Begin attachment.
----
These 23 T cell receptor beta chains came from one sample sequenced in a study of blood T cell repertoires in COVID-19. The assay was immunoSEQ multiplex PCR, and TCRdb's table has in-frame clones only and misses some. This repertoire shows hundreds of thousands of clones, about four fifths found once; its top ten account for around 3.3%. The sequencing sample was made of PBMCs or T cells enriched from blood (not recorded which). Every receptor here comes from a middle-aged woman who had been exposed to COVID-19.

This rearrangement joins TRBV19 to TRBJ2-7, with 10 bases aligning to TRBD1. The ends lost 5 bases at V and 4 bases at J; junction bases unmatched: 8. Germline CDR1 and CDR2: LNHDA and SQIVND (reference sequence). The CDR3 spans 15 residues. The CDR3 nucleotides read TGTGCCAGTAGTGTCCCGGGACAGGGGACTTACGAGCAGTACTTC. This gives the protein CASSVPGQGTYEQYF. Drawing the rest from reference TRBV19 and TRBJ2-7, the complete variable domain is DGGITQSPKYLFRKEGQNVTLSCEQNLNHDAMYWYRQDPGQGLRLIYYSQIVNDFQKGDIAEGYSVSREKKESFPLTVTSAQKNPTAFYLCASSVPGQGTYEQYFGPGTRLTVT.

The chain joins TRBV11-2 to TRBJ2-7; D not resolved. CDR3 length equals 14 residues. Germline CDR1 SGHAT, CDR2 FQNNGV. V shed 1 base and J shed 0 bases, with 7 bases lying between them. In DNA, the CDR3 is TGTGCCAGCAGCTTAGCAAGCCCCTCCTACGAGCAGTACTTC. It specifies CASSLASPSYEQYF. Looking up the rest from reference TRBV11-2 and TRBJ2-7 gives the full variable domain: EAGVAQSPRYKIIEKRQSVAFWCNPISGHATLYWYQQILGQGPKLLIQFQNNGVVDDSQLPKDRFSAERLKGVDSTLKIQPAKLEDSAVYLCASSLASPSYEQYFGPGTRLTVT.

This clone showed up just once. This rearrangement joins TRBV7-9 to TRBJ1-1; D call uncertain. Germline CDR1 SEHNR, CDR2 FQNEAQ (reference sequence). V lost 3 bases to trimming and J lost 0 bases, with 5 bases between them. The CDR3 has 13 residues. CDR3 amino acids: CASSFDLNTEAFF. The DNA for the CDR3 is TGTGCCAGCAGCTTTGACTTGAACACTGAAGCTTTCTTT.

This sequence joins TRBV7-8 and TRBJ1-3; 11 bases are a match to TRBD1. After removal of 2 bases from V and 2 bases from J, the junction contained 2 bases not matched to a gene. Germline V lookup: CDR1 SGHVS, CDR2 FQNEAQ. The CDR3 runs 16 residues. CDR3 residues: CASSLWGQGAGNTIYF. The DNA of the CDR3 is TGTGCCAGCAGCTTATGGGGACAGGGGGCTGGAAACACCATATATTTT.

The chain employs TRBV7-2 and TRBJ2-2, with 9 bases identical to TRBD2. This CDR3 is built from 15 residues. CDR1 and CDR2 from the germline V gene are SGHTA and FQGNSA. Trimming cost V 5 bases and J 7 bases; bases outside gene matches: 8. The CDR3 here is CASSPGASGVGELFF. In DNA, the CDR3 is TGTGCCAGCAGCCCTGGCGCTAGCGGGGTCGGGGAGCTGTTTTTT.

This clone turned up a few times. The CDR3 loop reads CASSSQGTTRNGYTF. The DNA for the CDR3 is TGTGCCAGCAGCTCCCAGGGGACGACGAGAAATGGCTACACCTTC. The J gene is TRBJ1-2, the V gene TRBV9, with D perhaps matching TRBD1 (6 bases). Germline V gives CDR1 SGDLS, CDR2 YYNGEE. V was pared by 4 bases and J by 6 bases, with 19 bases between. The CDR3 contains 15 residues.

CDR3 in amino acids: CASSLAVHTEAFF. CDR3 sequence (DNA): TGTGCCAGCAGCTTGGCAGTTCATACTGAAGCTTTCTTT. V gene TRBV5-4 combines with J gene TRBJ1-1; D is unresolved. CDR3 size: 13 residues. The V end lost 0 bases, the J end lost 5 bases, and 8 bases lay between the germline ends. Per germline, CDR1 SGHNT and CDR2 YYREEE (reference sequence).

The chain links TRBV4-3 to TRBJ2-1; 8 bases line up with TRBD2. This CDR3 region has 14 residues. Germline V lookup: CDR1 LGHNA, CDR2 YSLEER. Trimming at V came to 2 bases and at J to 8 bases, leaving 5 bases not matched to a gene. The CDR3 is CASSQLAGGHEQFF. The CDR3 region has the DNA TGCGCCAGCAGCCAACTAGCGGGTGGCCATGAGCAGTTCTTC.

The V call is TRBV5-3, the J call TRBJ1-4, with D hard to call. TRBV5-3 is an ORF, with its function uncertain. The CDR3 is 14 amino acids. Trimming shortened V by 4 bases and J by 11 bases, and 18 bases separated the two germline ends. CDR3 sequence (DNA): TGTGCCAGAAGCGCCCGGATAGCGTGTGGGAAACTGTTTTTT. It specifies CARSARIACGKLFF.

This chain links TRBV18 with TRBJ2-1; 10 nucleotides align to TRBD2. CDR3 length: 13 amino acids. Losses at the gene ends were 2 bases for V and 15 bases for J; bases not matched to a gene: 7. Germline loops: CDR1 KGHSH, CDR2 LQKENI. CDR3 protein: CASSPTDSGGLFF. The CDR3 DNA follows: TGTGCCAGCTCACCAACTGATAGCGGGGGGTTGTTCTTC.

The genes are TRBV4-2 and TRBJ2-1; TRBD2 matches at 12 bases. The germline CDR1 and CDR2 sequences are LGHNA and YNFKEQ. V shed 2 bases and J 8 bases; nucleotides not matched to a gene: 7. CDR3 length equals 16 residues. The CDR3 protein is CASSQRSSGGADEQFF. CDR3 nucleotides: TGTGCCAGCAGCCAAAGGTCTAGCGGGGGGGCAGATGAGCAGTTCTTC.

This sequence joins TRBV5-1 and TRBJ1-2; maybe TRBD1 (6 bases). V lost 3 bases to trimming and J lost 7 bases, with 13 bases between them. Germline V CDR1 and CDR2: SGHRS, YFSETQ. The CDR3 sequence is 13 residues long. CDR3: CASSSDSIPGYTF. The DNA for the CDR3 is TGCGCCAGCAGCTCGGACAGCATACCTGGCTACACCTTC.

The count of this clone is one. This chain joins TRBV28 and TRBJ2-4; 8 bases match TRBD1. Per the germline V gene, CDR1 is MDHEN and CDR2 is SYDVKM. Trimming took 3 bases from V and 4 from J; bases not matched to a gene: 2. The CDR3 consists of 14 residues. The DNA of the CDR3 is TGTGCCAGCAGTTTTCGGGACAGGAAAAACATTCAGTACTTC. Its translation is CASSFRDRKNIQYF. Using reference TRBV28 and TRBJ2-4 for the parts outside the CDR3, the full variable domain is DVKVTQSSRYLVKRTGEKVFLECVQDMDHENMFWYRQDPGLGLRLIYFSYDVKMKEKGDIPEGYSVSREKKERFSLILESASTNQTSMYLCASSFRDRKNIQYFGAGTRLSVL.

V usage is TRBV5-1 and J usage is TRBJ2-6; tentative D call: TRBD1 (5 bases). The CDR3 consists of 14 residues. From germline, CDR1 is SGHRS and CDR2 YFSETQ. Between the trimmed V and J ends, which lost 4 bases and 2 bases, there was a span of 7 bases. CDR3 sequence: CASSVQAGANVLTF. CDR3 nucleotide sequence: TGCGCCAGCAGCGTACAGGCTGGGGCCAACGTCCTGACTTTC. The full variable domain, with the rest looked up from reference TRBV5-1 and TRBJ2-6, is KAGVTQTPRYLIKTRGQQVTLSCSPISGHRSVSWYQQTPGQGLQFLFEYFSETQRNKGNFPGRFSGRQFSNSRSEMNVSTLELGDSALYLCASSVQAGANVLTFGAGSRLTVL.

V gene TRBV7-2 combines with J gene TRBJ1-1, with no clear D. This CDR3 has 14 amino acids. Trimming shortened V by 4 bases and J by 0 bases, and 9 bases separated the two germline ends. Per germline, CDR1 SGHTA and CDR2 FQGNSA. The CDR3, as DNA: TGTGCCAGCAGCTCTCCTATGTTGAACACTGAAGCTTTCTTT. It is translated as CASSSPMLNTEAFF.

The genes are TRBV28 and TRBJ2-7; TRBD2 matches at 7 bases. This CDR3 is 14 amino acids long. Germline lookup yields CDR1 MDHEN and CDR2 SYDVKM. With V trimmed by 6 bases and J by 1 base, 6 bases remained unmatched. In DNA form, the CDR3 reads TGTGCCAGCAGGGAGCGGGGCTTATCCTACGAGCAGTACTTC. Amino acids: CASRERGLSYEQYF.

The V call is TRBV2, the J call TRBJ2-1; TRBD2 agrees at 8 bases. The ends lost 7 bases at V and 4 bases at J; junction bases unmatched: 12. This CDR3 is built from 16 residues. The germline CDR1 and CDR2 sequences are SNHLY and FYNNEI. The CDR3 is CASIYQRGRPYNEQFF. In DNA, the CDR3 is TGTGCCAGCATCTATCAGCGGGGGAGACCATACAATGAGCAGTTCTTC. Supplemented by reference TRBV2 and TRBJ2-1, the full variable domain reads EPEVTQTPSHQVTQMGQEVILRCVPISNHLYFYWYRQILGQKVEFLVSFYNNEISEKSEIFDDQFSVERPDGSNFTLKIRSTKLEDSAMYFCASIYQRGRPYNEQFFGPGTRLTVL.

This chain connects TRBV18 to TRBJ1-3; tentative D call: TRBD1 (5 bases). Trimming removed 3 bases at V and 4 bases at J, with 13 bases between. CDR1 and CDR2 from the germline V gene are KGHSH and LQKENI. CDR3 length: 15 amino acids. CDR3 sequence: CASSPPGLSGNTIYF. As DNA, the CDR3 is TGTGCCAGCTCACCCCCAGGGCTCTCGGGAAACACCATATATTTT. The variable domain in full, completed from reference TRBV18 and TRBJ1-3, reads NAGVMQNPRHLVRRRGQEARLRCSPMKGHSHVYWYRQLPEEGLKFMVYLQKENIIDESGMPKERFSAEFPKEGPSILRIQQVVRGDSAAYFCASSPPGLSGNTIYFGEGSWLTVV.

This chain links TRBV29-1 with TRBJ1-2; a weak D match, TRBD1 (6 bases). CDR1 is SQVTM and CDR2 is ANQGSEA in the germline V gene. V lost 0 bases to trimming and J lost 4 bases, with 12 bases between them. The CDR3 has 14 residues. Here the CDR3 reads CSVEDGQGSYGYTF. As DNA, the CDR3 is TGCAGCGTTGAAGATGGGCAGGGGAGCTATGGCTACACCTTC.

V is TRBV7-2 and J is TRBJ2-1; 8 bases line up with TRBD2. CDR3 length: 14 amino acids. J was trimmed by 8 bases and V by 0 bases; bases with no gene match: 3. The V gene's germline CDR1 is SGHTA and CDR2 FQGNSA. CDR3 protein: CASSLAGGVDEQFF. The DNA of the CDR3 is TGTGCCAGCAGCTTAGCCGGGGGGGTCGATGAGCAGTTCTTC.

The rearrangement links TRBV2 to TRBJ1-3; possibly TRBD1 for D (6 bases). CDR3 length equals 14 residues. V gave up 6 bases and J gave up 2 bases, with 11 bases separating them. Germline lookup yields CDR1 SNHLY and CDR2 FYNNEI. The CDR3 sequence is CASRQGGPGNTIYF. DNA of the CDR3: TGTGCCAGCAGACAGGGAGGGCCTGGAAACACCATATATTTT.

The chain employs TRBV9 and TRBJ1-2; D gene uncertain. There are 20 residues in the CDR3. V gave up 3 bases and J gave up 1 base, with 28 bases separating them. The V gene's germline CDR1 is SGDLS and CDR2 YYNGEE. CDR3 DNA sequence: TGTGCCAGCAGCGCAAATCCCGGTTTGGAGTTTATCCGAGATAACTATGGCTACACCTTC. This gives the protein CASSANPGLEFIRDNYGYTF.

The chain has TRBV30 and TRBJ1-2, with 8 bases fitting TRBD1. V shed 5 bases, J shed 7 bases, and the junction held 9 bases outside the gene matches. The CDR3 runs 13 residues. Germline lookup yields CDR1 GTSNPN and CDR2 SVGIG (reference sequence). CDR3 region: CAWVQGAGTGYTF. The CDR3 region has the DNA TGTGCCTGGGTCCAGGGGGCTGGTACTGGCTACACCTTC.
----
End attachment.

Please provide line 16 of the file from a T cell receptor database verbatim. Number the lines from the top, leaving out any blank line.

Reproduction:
V gene TRBV7-2 combines with J gene TRBJ1-1, with no clear D. This CDR3 has 14 amino acids. Trimming shortened V by 4 bases and J by 0 bases, and 9 bases separated the two germline ends. Per germline, CDR1 SGHTA and CDR2 FQGNSA. The CDR3, as DNA: TGTGCCAGCAGCTCTCCTATGTTGAACACTGAAGCTTTCTTT. It is translated as CASSSPMLNTEAFF.